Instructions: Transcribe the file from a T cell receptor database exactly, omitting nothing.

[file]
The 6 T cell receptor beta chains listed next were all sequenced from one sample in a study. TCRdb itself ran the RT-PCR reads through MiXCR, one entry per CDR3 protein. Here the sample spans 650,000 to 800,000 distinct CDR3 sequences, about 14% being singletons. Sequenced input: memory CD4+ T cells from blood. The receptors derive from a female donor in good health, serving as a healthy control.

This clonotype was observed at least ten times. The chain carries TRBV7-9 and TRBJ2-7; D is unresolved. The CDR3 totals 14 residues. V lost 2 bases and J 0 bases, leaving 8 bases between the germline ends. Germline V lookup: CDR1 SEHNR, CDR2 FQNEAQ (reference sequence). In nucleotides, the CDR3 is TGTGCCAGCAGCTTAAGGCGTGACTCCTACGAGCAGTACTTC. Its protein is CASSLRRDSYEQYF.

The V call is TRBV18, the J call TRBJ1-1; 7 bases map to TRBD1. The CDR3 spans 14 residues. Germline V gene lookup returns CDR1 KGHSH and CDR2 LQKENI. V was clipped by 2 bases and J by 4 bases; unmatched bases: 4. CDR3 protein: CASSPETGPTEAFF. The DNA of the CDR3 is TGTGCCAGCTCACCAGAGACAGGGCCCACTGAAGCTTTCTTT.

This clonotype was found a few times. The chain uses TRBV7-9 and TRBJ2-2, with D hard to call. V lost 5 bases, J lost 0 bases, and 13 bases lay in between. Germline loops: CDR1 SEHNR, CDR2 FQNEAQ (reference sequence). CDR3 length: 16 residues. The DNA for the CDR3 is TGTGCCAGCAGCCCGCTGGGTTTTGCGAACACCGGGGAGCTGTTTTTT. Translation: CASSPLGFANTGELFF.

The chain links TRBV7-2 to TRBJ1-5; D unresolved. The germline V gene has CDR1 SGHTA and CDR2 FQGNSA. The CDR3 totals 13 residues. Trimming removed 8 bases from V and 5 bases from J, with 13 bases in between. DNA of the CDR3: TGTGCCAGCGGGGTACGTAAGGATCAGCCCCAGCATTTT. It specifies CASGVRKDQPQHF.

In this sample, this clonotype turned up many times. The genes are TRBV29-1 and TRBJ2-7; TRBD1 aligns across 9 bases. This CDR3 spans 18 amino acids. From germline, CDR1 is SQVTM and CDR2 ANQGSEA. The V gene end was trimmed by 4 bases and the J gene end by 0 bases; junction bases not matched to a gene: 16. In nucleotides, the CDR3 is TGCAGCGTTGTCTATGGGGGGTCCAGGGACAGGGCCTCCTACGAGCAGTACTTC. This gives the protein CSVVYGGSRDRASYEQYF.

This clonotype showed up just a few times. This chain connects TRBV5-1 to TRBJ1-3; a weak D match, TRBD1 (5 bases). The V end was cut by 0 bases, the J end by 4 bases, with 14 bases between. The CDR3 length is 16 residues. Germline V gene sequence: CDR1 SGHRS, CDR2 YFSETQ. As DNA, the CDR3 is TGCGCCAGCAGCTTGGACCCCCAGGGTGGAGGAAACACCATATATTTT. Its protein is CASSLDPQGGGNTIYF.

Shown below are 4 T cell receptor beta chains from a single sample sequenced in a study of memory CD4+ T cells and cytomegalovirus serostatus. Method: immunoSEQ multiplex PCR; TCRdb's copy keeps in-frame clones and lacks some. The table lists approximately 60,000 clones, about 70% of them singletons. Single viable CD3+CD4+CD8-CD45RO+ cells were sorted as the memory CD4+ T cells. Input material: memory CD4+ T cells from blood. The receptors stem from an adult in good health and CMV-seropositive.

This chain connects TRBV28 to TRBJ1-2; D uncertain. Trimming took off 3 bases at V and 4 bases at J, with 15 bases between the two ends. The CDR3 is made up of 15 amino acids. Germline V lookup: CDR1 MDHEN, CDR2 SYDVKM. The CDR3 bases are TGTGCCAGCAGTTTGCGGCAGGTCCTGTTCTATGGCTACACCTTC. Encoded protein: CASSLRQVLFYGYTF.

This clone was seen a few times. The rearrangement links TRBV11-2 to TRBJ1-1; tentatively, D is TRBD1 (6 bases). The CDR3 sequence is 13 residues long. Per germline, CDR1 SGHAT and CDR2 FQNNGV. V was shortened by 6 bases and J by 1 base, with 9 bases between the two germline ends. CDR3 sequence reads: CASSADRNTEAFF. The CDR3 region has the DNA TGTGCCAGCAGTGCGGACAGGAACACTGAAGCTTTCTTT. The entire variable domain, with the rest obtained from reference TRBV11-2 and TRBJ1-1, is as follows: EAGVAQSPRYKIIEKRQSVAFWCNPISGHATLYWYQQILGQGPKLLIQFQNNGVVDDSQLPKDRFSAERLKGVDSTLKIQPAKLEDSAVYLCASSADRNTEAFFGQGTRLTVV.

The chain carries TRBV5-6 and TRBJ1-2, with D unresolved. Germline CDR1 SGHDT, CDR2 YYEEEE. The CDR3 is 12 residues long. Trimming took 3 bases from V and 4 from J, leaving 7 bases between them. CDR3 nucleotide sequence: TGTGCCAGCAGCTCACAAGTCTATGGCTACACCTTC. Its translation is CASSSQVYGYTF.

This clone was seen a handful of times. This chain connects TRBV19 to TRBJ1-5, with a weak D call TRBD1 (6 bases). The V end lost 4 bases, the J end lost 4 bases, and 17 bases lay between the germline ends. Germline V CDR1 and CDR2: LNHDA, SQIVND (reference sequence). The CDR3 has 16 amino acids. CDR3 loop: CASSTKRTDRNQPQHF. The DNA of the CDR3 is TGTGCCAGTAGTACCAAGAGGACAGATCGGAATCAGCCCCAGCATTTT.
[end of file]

The 6 T cell receptor beta chains listed next were all sequenced from one sample in a study. TCRdb itself ran the RT-PCR reads through MiXCR, one entry per CDR3 protein. Here the sample spans 650,000 to 800,000 distinct CDR3 sequences, about 14% being singletons. Sequenced input: memory CD4+ T cells from blood. The receptors derive from a female donor in good health, serving as a healthy control.

This clonotype was observed at least ten times. The chain carries TRBV7-9 and TRBJ2-7; D is unresolved. The CDR3 totals 14 residues. V lost 2 bases and J 0 bases, leaving 8 bases between the germline ends. Germline V lookup: CDR1 SEHNR, CDR2 FQNEAQ (reference sequence). In nucleotides, the CDR3 is TGTGCCAGCAGCTTAAGGCGTGACTCCTACGAGCAGTACTTC. Its protein is CASSLRRDSYEQYF.

The V call is TRBV18, the J call TRBJ1-1; 7 bases map to TRBD1. The CDR3 spans 14 residues. Germline V gene lookup returns CDR1 KGHSH and CDR2 LQKENI. V was clipped by 2 bases and J by 4 bases; unmatched bases: 4. CDR3 protein: CASSPETGPTEAFF. The DNA of the CDR3 is TGTGCCAGCTCACCAGAGACAGGGCCCACTGAAGCTTTCTTT.

This clonotype was found a few times. The chain uses TRBV7-9 and TRBJ2-2, with D hard to call. V lost 5 bases, J lost 0 bases, and 13 bases lay in between. Germline loops: CDR1 SEHNR, CDR2 FQNEAQ (reference sequence). CDR3 length: 16 residues. The DNA for the CDR3 is TGTGCCAGCAGCCCGCTGGGTTTTGCGAACACCGGGGAGCTGTTTTTT. Translation: CASSPLGFANTGELFF.

The chain links TRBV7-2 to TRBJ1-5; D unresolved. The germline V gene has CDR1 SGHTA and CDR2 FQGNSA. The CDR3 totals 13 residues. Trimming removed 8 bases from V and 5 bases from J, with 13 bases in between. DNA of the CDR3: TGTGCCAGCGGGGTACGTAAGGATCAGCCCCAGCATTTT. It specifies CASGVRKDQPQHF.

In this sample, this clonotype turned up many times. The genes are TRBV29-1 and TRBJ2-7; TRBD1 aligns across 9 bases. This CDR3 spans 18 amino acids. From germline, CDR1 is SQVTM and CDR2 ANQGSEA. The V gene end was trimmed by 4 bases and the J gene end by 0 bases; junction bases not matched to a gene: 16. In nucleotides, the CDR3 is TGCAGCGTTGTCTATGGGGGGTCCAGGGACAGGGCCTCCTACGAGCAGTACTTC. This gives the protein CSVVYGGSRDRASYEQYF.

This clonotype showed up just a few times. This chain connects TRBV5-1 to TRBJ1-3; a weak D match, TRBD1 (5 bases). The V end was cut by 0 bases, the J end by 4 bases, with 14 bases between. The CDR3 length is 16 residues. Germline V gene sequence: CDR1 SGHRS, CDR2 YFSETQ. As DNA, the CDR3 is TGCGCCAGCAGCTTGGACCCCCAGGGTGGAGGAAACACCATATATTTT. Its protein is CASSLDPQGGGNTIYF.

Shown below are 4 T cell receptor beta chains from a single sample sequenced in a study of memory CD4+ T cells and cytomegalovirus serostatus. Method: immunoSEQ multiplex PCR; TCRdb's copy keeps in-frame clones and lacks some. The table lists approximately 60,000 clones, about 70% of them singletons. Single viable CD3+CD4+CD8-CD45RO+ cells were sorted as the memory CD4+ T cells. Input material: memory CD4+ T cells from blood. The receptors stem from an adult in good health and CMV-seropositive.

This chain connects TRBV28 to TRBJ1-2; D uncertain. Trimming took off 3 bases at V and 4 bases at J, with 15 bases between the two ends. The CDR3 is made up of 15 amino acids. Germline V lookup: CDR1 MDHEN, CDR2 SYDVKM. The CDR3 bases are TGTGCCAGCAGTTTGCGGCAGGTCCTGTTCTATGGCTACACCTTC. Encoded protein: CASSLRQVLFYGYTF.

This clone was seen a few times. The rearrangement links TRBV11-2 to TRBJ1-1; tentatively, D is TRBD1 (6 bases). The CDR3 sequence is 13 residues long. Per germline, CDR1 SGHAT and CDR2 FQNNGV. V was shortened by 6 bases and J by 1 base, with 9 bases between the two germline ends. CDR3 sequence reads: CASSADRNTEAFF. The CDR3 region has the DNA TGTGCCAGCAGTGCGGACAGGAACACTGAAGCTTTCTTT. The entire variable domain, with the rest obtained from reference TRBV11-2 and TRBJ1-1, is as follows: EAGVAQSPRYKIIEKRQSVAFWCNPISGHATLYWYQQILGQGPKLLIQFQNNGVVDDSQLPKDRFSAERLKGVDSTLKIQPAKLEDSAVYLCASSADRNTEAFFGQGTRLTVV.

The chain carries TRBV5-6 and TRBJ1-2, with D unresolved. Germline CDR1 SGHDT, CDR2 YYEEEE. The CDR3 is 12 residues long. Trimming took 3 bases from V and 4 from J, leaving 7 bases between them. CDR3 nucleotide sequence: TGTGCCAGCAGCTCACAAGTCTATGGCTACACCTTC. Its translation is CASSSQVYGYTF.

This clone was seen a handful of times. This chain connects TRBV19 to TRBJ1-5, with a weak D call TRBD1 (6 bases). The V end lost 4 bases, the J end lost 4 bases, and 17 bases lay between the germline ends. Germline V CDR1 and CDR2: LNHDA, SQIVND (reference sequence). The CDR3 has 16 amino acids. CDR3 loop: CASSTKRTDRNQPQHF. The DNA of the CDR3 is TGTGCCAGTAGTACCAAGAGGACAGATCGGAATCAGCCCCAGCATTTT.